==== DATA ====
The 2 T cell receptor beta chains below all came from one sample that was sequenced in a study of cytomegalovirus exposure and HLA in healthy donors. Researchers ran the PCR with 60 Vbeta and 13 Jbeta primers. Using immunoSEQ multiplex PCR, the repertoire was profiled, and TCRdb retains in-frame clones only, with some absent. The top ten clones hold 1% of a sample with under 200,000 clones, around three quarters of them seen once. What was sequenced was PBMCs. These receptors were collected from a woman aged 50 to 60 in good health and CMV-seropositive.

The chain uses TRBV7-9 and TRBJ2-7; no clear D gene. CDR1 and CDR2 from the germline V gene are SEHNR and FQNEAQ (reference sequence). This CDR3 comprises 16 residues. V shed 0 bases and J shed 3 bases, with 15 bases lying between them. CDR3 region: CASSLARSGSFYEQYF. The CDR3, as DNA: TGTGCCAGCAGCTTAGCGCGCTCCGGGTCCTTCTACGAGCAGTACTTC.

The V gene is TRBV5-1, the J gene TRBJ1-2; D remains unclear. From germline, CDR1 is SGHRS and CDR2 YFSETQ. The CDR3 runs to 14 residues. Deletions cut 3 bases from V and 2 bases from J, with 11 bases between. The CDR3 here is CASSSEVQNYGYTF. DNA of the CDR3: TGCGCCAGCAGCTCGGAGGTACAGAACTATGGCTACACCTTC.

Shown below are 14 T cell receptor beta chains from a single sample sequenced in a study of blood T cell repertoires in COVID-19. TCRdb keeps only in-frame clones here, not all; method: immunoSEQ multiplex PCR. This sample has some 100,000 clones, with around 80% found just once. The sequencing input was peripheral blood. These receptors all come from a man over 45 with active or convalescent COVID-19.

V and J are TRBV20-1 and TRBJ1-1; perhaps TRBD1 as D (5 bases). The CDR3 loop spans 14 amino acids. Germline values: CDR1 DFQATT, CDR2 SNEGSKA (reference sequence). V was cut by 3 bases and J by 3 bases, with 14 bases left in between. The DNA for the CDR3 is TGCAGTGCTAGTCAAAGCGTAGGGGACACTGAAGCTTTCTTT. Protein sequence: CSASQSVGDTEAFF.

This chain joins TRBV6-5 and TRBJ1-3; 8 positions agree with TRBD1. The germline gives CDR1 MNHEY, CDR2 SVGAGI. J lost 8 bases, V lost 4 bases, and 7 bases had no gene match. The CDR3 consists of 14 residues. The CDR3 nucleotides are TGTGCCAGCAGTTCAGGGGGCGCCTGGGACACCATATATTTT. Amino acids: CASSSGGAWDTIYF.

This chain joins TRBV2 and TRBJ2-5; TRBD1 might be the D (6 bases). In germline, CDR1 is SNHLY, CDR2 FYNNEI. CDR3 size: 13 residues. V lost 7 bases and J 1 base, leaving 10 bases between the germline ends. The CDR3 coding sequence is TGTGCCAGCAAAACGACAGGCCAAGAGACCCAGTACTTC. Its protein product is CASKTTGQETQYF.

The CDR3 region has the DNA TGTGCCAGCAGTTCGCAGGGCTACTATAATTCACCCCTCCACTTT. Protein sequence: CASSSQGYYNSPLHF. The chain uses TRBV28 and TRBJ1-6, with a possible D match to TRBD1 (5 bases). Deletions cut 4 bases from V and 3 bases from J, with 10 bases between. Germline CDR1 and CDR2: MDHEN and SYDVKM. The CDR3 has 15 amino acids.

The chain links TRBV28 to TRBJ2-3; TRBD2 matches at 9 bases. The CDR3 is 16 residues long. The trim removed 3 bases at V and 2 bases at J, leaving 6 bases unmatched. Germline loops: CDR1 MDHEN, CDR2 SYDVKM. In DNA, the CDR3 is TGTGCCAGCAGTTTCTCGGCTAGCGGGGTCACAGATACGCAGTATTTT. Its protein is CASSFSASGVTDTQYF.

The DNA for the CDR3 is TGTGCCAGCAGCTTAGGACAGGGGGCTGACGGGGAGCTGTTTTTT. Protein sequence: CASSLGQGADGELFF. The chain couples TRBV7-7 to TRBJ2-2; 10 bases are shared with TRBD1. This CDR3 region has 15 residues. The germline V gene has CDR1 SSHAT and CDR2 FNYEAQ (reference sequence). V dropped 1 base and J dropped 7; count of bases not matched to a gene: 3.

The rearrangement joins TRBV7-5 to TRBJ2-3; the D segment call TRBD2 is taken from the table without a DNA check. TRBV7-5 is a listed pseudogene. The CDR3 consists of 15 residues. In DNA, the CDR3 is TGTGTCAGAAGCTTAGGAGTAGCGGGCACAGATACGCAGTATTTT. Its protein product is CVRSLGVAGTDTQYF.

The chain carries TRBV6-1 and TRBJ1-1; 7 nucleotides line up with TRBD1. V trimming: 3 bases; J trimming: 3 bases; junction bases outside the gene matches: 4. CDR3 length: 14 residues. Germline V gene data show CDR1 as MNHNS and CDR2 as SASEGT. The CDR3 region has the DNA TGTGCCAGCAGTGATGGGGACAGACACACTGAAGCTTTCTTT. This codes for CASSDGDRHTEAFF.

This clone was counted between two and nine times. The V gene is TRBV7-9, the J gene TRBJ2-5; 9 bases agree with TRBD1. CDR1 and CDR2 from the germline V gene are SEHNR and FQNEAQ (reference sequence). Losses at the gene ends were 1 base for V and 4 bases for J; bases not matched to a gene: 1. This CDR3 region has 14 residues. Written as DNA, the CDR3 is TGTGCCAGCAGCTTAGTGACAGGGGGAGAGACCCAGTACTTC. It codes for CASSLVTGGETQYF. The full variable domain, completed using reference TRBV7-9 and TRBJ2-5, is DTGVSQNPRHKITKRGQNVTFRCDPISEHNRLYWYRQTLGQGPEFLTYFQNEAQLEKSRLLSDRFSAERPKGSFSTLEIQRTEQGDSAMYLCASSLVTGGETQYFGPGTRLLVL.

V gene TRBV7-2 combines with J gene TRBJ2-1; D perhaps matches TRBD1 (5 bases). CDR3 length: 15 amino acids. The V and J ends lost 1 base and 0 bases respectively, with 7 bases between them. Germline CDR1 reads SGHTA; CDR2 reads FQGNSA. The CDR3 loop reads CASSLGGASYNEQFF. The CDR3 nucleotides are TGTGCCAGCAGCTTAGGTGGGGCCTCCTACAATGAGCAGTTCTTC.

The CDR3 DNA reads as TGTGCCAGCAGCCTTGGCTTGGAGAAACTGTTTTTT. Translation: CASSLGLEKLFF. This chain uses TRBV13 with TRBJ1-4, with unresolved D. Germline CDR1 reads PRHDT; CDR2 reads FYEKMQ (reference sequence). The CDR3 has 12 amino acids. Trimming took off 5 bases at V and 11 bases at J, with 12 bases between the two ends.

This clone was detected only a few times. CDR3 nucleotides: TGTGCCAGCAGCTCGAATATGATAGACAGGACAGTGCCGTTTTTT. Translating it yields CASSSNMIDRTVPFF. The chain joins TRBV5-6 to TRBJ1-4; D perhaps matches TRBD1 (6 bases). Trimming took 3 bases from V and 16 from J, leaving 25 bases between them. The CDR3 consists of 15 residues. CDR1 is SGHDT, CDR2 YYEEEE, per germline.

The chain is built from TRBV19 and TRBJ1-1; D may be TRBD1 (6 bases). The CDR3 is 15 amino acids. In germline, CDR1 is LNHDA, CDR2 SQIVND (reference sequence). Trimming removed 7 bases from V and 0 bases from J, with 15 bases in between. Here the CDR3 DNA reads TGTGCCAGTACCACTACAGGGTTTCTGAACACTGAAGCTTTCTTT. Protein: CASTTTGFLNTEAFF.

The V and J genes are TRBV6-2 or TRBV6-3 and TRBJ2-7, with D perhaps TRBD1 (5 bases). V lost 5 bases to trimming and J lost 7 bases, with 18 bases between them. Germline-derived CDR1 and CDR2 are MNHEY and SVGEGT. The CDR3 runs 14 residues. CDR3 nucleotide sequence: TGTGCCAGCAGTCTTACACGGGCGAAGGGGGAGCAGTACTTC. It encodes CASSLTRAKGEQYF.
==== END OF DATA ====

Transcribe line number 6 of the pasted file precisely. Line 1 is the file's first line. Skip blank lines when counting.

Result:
This chain joins TRBV6-5 and TRBJ1-3; 8 positions agree with TRBD1. The germline gives CDR1 MNHEY, CDR2 SVGAGI. J lost 8 bases, V lost 4 bases, and 7 bases had no gene match. The CDR3 consists of 14 residues. The CDR3 nucleotides are TGTGCCAGCAGTTCAGGGGGCGCCTGGGACACCATATATTTT. Amino acids: CASSSGGAWDTIYF.